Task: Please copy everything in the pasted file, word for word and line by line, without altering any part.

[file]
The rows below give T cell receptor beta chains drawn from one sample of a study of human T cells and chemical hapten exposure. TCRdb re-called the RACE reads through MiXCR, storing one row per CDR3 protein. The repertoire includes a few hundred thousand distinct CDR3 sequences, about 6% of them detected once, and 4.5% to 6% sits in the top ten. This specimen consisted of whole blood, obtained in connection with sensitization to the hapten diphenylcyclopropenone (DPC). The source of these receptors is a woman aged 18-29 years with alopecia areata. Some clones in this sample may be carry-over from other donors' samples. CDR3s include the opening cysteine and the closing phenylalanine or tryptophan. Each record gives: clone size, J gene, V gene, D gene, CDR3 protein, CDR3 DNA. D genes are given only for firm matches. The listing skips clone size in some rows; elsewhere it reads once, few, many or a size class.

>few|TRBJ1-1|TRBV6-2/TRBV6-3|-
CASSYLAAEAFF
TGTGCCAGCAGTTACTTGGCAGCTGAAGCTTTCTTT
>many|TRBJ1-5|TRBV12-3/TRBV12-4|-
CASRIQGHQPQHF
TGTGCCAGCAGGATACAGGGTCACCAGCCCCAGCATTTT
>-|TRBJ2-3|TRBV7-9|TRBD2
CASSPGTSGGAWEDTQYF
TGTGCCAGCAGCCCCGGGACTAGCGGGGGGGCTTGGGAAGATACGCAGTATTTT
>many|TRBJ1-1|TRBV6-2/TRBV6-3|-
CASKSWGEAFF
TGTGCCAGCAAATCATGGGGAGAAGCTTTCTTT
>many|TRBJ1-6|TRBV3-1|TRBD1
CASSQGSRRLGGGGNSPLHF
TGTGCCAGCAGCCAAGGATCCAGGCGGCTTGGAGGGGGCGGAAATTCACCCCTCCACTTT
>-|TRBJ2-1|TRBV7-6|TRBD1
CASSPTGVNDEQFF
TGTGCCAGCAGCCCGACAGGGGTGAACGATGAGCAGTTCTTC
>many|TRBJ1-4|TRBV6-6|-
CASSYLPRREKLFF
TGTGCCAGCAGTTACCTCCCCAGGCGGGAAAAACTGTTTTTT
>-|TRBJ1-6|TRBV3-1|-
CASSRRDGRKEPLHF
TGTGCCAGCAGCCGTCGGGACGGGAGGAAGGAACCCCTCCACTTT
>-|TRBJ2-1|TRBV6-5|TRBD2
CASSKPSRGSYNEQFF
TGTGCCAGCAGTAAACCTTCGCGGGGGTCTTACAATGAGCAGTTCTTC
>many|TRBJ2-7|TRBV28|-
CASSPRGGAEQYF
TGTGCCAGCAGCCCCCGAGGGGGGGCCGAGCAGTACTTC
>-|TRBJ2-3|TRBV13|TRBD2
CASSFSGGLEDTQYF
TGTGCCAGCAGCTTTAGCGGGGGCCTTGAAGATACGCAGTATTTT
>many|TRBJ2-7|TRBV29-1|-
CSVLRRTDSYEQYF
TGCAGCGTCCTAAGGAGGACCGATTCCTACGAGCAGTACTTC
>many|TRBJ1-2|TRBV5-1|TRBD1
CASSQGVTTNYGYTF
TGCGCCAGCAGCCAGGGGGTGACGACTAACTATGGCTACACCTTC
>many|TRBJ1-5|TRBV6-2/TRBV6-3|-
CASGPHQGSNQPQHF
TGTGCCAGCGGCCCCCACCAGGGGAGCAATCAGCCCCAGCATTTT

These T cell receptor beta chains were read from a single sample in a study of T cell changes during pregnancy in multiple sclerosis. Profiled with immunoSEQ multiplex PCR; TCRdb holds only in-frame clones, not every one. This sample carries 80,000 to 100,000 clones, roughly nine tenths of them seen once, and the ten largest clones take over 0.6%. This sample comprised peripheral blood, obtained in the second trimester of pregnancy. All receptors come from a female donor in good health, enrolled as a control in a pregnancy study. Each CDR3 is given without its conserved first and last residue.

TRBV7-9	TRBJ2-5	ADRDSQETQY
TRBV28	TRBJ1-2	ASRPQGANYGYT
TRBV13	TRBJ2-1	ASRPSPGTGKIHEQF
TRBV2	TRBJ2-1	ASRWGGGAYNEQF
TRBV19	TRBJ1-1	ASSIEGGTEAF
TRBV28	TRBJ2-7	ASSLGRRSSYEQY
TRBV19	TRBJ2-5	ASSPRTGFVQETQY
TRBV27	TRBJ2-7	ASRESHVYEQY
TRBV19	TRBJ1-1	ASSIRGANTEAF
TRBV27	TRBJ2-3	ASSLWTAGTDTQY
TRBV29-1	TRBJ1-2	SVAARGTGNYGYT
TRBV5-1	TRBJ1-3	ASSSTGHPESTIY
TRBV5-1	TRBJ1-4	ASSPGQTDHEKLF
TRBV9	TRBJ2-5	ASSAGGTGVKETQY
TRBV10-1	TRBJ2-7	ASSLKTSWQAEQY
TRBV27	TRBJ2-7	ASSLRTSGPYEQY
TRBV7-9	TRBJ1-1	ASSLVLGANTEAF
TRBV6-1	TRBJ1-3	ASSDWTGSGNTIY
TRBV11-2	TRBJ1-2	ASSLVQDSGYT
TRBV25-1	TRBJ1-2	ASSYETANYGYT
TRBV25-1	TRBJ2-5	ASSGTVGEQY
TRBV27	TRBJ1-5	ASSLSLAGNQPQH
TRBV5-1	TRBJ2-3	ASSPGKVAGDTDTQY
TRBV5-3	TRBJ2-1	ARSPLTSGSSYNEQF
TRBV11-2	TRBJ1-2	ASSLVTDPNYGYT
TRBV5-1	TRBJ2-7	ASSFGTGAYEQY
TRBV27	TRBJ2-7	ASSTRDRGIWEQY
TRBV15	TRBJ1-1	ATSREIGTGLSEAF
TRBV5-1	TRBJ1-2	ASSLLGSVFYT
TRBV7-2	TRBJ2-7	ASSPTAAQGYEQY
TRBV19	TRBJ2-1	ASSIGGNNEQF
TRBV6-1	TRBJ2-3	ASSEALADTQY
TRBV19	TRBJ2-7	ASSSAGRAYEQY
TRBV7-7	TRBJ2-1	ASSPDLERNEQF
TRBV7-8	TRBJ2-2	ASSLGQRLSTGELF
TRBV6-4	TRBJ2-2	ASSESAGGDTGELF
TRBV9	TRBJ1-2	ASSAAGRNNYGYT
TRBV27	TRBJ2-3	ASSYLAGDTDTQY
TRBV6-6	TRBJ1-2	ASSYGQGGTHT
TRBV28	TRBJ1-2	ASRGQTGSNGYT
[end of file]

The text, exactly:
The rows below give T cell receptor beta chains drawn from one sample of a study of human T cells and chemical hapten exposure. TCRdb re-called the RACE reads through MiXCR, storing one row per CDR3 protein. The repertoire includes a few hundred thousand distinct CDR3 sequences, about 6% of them detected once, and 4.5% to 6% sits in the top ten. This specimen consisted of whole blood, obtained in connection with sensitization to the hapten diphenylcyclopropenone (DPC). The source of these receptors is a woman aged 18-29 years with alopecia areata. Some clones in this sample may be carry-over from other donors' samples. CDR3s include the opening cysteine and the closing phenylalanine or tryptophan. Each record gives: clone size, J gene, V gene, D gene, CDR3 protein, CDR3 DNA. D genes are given only for firm matches. The listing skips clone size in some rows; elsewhere it reads once, few, many or a size class.

>few|TRBJ1-1|TRBV6-2/TRBV6-3|-
CASSYLAAEAFF
TGTGCCAGCAGTTACTTGGCAGCTGAAGCTTTCTTT
>many|TRBJ1-5|TRBV12-3/TRBV12-4|-
CASRIQGHQPQHF
TGTGCCAGCAGGATACAGGGTCACCAGCCCCAGCATTTT
>-|TRBJ2-3|TRBV7-9|TRBD2
CASSPGTSGGAWEDTQYF
TGTGCCAGCAGCCCCGGGACTAGCGGGGGGGCTTGGGAAGATACGCAGTATTTT
>many|TRBJ1-1|TRBV6-2/TRBV6-3|-
CASKSWGEAFF
TGTGCCAGCAAATCATGGGGAGAAGCTTTCTTT
>many|TRBJ1-6|TRBV3-1|TRBD1
CASSQGSRRLGGGGNSPLHF
TGTGCCAGCAGCCAAGGATCCAGGCGGCTTGGAGGGGGCGGAAATTCACCCCTCCACTTT
>-|TRBJ2-1|TRBV7-6|TRBD1
CASSPTGVNDEQFF
TGTGCCAGCAGCCCGACAGGGGTGAACGATGAGCAGTTCTTC
>many|TRBJ1-4|TRBV6-6|-
CASSYLPRREKLFF
TGTGCCAGCAGTTACCTCCCCAGGCGGGAAAAACTGTTTTTT
>-|TRBJ1-6|TRBV3-1|-
CASSRRDGRKEPLHF
TGTGCCAGCAGCCGTCGGGACGGGAGGAAGGAACCCCTCCACTTT
>-|TRBJ2-1|TRBV6-5|TRBD2
CASSKPSRGSYNEQFF
TGTGCCAGCAGTAAACCTTCGCGGGGGTCTTACAATGAGCAGTTCTTC
>many|TRBJ2-7|TRBV28|-
CASSPRGGAEQYF
TGTGCCAGCAGCCCCCGAGGGGGGGCCGAGCAGTACTTC
>-|TRBJ2-3|TRBV13|TRBD2
CASSFSGGLEDTQYF
TGTGCCAGCAGCTTTAGCGGGGGCCTTGAAGATACGCAGTATTTT
>many|TRBJ2-7|TRBV29-1|-
CSVLRRTDSYEQYF
TGCAGCGTCCTAAGGAGGACCGATTCCTACGAGCAGTACTTC
>many|TRBJ1-2|TRBV5-1|TRBD1
CASSQGVTTNYGYTF
TGCGCCAGCAGCCAGGGGGTGACGACTAACTATGGCTACACCTTC
>many|TRBJ1-5|TRBV6-2/TRBV6-3|-
CASGPHQGSNQPQHF
TGTGCCAGCGGCCCCCACCAGGGGAGCAATCAGCCCCAGCATTTT

These T cell receptor beta chains were read from a single sample in a study of T cell changes during pregnancy in multiple sclerosis. Profiled with immunoSEQ multiplex PCR; TCRdb holds only in-frame clones, not every one. This sample carries 80,000 to 100,000 clones, roughly nine tenths of them seen once, and the ten largest clones take over 0.6%. This sample comprised peripheral blood, obtained in the second trimester of pregnancy. All receptors come from a female donor in good health, enrolled as a control in a pregnancy study. Each CDR3 is given without its conserved first and last residue.

TRBV7-9	TRBJ2-5	ADRDSQETQY
TRBV28	TRBJ1-2	ASRPQGANYGYT
TRBV13	TRBJ2-1	ASRPSPGTGKIHEQF
TRBV2	TRBJ2-1	ASRWGGGAYNEQF
TRBV19	TRBJ1-1	ASSIEGGTEAF
TRBV28	TRBJ2-7	ASSLGRRSSYEQY
TRBV19	TRBJ2-5	ASSPRTGFVQETQY
TRBV27	TRBJ2-7	ASRESHVYEQY
TRBV19	TRBJ1-1	ASSIRGANTEAF
TRBV27	TRBJ2-3	ASSLWTAGTDTQY
TRBV29-1	TRBJ1-2	SVAARGTGNYGYT
TRBV5-1	TRBJ1-3	ASSSTGHPESTIY
TRBV5-1	TRBJ1-4	ASSPGQTDHEKLF
TRBV9	TRBJ2-5	ASSAGGTGVKETQY
TRBV10-1	TRBJ2-7	ASSLKTSWQAEQY
TRBV27	TRBJ2-7	ASSLRTSGPYEQY
TRBV7-9	TRBJ1-1	ASSLVLGANTEAF
TRBV6-1	TRBJ1-3	ASSDWTGSGNTIY
TRBV11-2	TRBJ1-2	ASSLVQDSGYT
TRBV25-1	TRBJ1-2	ASSYETANYGYT
TRBV25-1	TRBJ2-5	ASSGTVGEQY
TRBV27	TRBJ1-5	ASSLSLAGNQPQH
TRBV5-1	TRBJ2-3	ASSPGKVAGDTDTQY
TRBV5-3	TRBJ2-1	ARSPLTSGSSYNEQF
TRBV11-2	TRBJ1-2	ASSLVTDPNYGYT
TRBV5-1	TRBJ2-7	ASSFGTGAYEQY
TRBV27	TRBJ2-7	ASSTRDRGIWEQY
TRBV15	TRBJ1-1	ATSREIGTGLSEAF
TRBV5-1	TRBJ1-2	ASSLLGSVFYT
TRBV7-2	TRBJ2-7	ASSPTAAQGYEQY
TRBV19	TRBJ2-1	ASSIGGNNEQF
TRBV6-1	TRBJ2-3	ASSEALADTQY
TRBV19	TRBJ2-7	ASSSAGRAYEQY
TRBV7-7	TRBJ2-1	ASSPDLERNEQF
TRBV7-8	TRBJ2-2	ASSLGQRLSTGELF
TRBV6-4	TRBJ2-2	ASSESAGGDTGELF
TRBV9	TRBJ1-2	ASSAAGRNNYGYT
TRBV27	TRBJ2-3	ASSYLAGDTDTQY
TRBV6-6	TRBJ1-2	ASSYGQGGTHT
TRBV28	TRBJ1-2	ASRGQTGSNGYT